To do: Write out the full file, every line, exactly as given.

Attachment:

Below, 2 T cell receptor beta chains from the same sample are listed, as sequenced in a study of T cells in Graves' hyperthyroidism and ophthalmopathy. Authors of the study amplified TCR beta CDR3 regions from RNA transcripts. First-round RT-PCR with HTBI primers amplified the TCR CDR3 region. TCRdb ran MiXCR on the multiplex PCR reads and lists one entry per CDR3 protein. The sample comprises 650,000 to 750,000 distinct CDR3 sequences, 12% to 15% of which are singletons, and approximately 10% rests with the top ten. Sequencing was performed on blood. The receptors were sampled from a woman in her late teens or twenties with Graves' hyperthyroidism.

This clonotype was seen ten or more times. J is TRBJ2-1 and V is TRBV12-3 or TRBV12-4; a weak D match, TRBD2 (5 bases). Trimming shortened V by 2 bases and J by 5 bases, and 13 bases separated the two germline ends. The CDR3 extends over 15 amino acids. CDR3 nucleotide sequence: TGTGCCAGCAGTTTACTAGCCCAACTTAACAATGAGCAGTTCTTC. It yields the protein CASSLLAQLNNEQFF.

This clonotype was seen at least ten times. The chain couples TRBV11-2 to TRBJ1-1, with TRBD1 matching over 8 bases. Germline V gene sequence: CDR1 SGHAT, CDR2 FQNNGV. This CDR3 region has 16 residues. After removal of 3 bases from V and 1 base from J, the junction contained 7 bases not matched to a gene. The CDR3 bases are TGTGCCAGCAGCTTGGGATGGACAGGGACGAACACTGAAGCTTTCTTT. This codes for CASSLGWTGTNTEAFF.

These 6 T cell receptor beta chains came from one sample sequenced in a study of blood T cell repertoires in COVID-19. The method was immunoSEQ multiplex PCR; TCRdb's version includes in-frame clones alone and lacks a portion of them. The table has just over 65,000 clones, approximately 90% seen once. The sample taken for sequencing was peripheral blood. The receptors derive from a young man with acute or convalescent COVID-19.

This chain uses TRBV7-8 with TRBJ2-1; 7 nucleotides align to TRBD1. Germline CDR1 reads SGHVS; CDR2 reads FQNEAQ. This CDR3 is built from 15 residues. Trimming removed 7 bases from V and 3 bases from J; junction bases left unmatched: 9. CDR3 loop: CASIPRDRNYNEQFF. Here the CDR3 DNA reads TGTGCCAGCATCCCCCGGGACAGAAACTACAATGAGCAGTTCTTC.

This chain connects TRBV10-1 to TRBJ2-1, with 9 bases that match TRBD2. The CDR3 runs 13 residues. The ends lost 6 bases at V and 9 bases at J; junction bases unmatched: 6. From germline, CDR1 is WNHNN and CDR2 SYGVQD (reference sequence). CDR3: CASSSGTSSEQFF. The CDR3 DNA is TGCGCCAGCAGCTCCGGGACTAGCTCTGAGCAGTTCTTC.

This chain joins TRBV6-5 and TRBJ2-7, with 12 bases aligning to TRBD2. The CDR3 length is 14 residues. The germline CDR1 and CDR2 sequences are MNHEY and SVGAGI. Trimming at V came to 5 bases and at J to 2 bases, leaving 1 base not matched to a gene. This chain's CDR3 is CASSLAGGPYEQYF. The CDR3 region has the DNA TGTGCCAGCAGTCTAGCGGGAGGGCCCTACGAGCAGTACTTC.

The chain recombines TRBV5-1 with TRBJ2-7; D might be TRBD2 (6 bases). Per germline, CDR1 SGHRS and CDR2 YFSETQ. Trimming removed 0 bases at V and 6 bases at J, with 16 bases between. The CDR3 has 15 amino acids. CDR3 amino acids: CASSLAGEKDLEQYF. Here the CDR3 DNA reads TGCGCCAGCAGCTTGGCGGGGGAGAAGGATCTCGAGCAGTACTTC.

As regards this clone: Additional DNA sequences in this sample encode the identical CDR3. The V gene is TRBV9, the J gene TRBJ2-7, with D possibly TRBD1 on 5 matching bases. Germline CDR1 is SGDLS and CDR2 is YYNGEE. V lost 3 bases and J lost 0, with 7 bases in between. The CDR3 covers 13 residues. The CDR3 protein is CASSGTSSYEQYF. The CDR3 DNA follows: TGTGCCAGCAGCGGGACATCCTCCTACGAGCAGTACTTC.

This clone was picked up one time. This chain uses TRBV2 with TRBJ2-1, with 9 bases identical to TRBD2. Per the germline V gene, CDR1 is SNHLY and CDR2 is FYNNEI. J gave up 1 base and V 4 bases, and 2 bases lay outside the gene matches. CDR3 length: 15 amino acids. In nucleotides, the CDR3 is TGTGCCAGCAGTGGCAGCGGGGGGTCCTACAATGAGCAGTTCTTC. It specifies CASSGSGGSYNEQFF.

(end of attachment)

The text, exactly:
Below, 2 T cell receptor beta chains from the same sample are listed, as sequenced in a study of T cells in Graves' hyperthyroidism and ophthalmopathy. Authors of the study amplified TCR beta CDR3 regions from RNA transcripts. First-round RT-PCR with HTBI primers amplified the TCR CDR3 region. TCRdb ran MiXCR on the multiplex PCR reads and lists one entry per CDR3 protein. The sample comprises 650,000 to 750,000 distinct CDR3 sequences, 12% to 15% of which are singletons, and approximately 10% rests with the top ten. Sequencing was performed on blood. The receptors were sampled from a woman in her late teens or twenties with Graves' hyperthyroidism.

This clonotype was seen ten or more times. J is TRBJ2-1 and V is TRBV12-3 or TRBV12-4; a weak D match, TRBD2 (5 bases). Trimming shortened V by 2 bases and J by 5 bases, and 13 bases separated the two germline ends. The CDR3 extends over 15 amino acids. CDR3 nucleotide sequence: TGTGCCAGCAGTTTACTAGCCCAACTTAACAATGAGCAGTTCTTC. It yields the protein CASSLLAQLNNEQFF.

This clonotype was seen at least ten times. The chain couples TRBV11-2 to TRBJ1-1, with TRBD1 matching over 8 bases. Germline V gene sequence: CDR1 SGHAT, CDR2 FQNNGV. This CDR3 region has 16 residues. After removal of 3 bases from V and 1 base from J, the junction contained 7 bases not matched to a gene. The CDR3 bases are TGTGCCAGCAGCTTGGGATGGACAGGGACGAACACTGAAGCTTTCTTT. This codes for CASSLGWTGTNTEAFF.

These 6 T cell receptor beta chains came from one sample sequenced in a study of blood T cell repertoires in COVID-19. The method was immunoSEQ multiplex PCR; TCRdb's version includes in-frame clones alone and lacks a portion of them. The table has just over 65,000 clones, approximately 90% seen once. The sample taken for sequencing was peripheral blood. The receptors derive from a young man with acute or convalescent COVID-19.

This chain uses TRBV7-8 with TRBJ2-1; 7 nucleotides align to TRBD1. Germline CDR1 reads SGHVS; CDR2 reads FQNEAQ. This CDR3 is built from 15 residues. Trimming removed 7 bases from V and 3 bases from J; junction bases left unmatched: 9. CDR3 loop: CASIPRDRNYNEQFF. Here the CDR3 DNA reads TGTGCCAGCATCCCCCGGGACAGAAACTACAATGAGCAGTTCTTC.

This chain connects TRBV10-1 to TRBJ2-1, with 9 bases that match TRBD2. The CDR3 runs 13 residues. The ends lost 6 bases at V and 9 bases at J; junction bases unmatched: 6. From germline, CDR1 is WNHNN and CDR2 SYGVQD (reference sequence). CDR3: CASSSGTSSEQFF. The CDR3 DNA is TGCGCCAGCAGCTCCGGGACTAGCTCTGAGCAGTTCTTC.

This chain joins TRBV6-5 and TRBJ2-7, with 12 bases aligning to TRBD2. The CDR3 length is 14 residues. The germline CDR1 and CDR2 sequences are MNHEY and SVGAGI. Trimming at V came to 5 bases and at J to 2 bases, leaving 1 base not matched to a gene. This chain's CDR3 is CASSLAGGPYEQYF. The CDR3 region has the DNA TGTGCCAGCAGTCTAGCGGGAGGGCCCTACGAGCAGTACTTC.

The chain recombines TRBV5-1 with TRBJ2-7; D might be TRBD2 (6 bases). Per germline, CDR1 SGHRS and CDR2 YFSETQ. Trimming removed 0 bases at V and 6 bases at J, with 16 bases between. The CDR3 has 15 amino acids. CDR3 amino acids: CASSLAGEKDLEQYF. Here the CDR3 DNA reads TGCGCCAGCAGCTTGGCGGGGGAGAAGGATCTCGAGCAGTACTTC.

As regards this clone: Additional DNA sequences in this sample encode the identical CDR3. The V gene is TRBV9, the J gene TRBJ2-7, with D possibly TRBD1 on 5 matching bases. Germline CDR1 is SGDLS and CDR2 is YYNGEE. V lost 3 bases and J lost 0, with 7 bases in between. The CDR3 covers 13 residues. The CDR3 protein is CASSGTSSYEQYF. The CDR3 DNA follows: TGTGCCAGCAGCGGGACATCCTCCTACGAGCAGTACTTC.

This clone was picked up one time. This chain uses TRBV2 with TRBJ2-1, with 9 bases identical to TRBD2. Per the germline V gene, CDR1 is SNHLY and CDR2 is FYNNEI. J gave up 1 base and V 4 bases, and 2 bases lay outside the gene matches. CDR3 length: 15 amino acids. In nucleotides, the CDR3 is TGTGCCAGCAGTGGCAGCGGGGGGTCCTACAATGAGCAGTTCTTC. It specifies CASSGSGGSYNEQFF.